7 Opportunities for Making the Most of Development Finance after COP26
By Rishikesh Ram Bhandary and Katie Gallogly-Swan
While the outcome of COP26 was far from meeting shared climate goals, there are abundant opportunities to drive change and advance development and climate goals in the coming year. Governments, development finance institutions and civil society must use the achievements in Glasgow as a launch pad for concrete actions in seven key areas.
1. Close the real financing gap
The global community needs to make sure every region and nation achieves a just transition. Meeting the $100 billion climate finance commitment is yesterday’s target. Moving forward, leaders must move to a needs-based approach to finance the true need. Realistically, this means putting all financing options on the table, and considering the full range of policy tools available, such as allocating International Monetary Fund (IMF) Special Drawing Rights (SDRs), debt restructuring and extremely concessional financing, to avoid warming above 1.5C. It also means sourcing more sustainable and effective financing modalities: through grants and extremely concessional financing, additional to Official Development Assistance and routed through national climate funds (NCFs) to scale implementation and build nationally-owned plans.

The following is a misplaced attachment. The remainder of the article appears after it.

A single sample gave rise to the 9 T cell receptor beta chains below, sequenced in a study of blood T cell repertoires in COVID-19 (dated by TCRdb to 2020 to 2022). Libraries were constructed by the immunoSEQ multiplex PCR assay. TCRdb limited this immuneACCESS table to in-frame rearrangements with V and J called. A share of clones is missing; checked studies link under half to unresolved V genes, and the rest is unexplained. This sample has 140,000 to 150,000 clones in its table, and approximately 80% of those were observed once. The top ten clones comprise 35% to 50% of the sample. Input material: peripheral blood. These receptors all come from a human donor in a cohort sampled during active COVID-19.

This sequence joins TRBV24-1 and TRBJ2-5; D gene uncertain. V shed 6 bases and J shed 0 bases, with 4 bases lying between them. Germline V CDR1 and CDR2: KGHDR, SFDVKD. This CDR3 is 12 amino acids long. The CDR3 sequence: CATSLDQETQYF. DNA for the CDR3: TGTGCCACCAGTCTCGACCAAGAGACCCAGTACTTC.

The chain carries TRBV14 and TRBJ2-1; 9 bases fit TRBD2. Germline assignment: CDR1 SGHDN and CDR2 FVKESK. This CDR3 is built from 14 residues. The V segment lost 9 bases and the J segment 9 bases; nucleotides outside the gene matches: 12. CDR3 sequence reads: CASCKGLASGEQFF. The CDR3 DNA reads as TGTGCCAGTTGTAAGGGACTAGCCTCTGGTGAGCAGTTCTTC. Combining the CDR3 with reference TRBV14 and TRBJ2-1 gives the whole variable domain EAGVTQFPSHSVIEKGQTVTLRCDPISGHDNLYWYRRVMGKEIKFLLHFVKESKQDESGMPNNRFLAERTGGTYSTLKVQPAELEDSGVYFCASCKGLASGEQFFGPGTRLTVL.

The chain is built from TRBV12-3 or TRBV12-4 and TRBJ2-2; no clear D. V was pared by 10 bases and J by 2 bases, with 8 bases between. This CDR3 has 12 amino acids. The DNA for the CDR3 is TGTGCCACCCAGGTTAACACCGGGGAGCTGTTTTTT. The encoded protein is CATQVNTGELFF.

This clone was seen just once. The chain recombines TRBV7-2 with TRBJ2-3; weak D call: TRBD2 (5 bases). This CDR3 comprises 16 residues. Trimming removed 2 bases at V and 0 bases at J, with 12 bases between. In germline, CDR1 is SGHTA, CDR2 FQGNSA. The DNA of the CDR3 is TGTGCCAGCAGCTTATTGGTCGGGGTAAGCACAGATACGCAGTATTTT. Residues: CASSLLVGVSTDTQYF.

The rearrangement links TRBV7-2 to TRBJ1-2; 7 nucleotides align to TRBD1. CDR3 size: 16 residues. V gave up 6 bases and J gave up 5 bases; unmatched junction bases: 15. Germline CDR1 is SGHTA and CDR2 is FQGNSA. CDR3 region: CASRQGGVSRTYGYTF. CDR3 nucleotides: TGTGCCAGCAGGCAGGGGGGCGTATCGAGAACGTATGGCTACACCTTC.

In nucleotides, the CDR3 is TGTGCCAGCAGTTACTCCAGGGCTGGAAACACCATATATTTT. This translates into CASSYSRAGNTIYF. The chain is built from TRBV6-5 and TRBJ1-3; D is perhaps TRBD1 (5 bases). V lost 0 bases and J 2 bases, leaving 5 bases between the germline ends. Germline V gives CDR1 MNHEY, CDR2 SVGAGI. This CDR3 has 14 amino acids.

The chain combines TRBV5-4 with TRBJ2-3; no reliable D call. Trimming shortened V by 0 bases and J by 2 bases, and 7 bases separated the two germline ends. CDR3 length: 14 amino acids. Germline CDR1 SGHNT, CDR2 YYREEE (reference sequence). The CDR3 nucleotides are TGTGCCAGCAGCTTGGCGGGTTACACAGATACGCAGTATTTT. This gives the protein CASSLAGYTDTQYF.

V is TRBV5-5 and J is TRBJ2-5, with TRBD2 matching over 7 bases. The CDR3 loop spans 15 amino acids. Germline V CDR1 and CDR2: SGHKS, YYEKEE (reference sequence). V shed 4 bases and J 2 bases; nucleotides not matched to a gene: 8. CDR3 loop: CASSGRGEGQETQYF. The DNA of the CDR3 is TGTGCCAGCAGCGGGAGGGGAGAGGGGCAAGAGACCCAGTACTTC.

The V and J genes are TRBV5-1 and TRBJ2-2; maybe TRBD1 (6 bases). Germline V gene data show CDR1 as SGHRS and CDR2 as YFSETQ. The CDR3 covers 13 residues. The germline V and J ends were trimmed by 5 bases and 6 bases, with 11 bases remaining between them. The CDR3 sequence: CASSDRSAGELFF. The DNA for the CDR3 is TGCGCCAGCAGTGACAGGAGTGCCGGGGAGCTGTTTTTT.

2. Design and operationalize the Resilience and Sustainability Trust
The IMF’s new Resilience and Sustainability Trust (RST) needs to help reinforce national climate pledges. If designed to allow accessibility to low- and middle-income countries, the RST has the potential to fulfill an important role in the international climate finance architecture, one existing global climate funds are unable to play. The Glasgow Climate Pact is clear in underscoring the need to incorporate climate vulnerability in the ‘provision and mobilization’ of concessional financial resources. The RST should heed this call and incorporate climate vulnerability when determining eligibility to concessional resources. It is also vital that the RST be designed so that its resources are widely accessible and does not undermine country ownership. Countries with and without pre-existing IMF programs need to have access to the RST. Similarly, the RST must reflect the spirit of national determination that is so central to the Paris Agreement.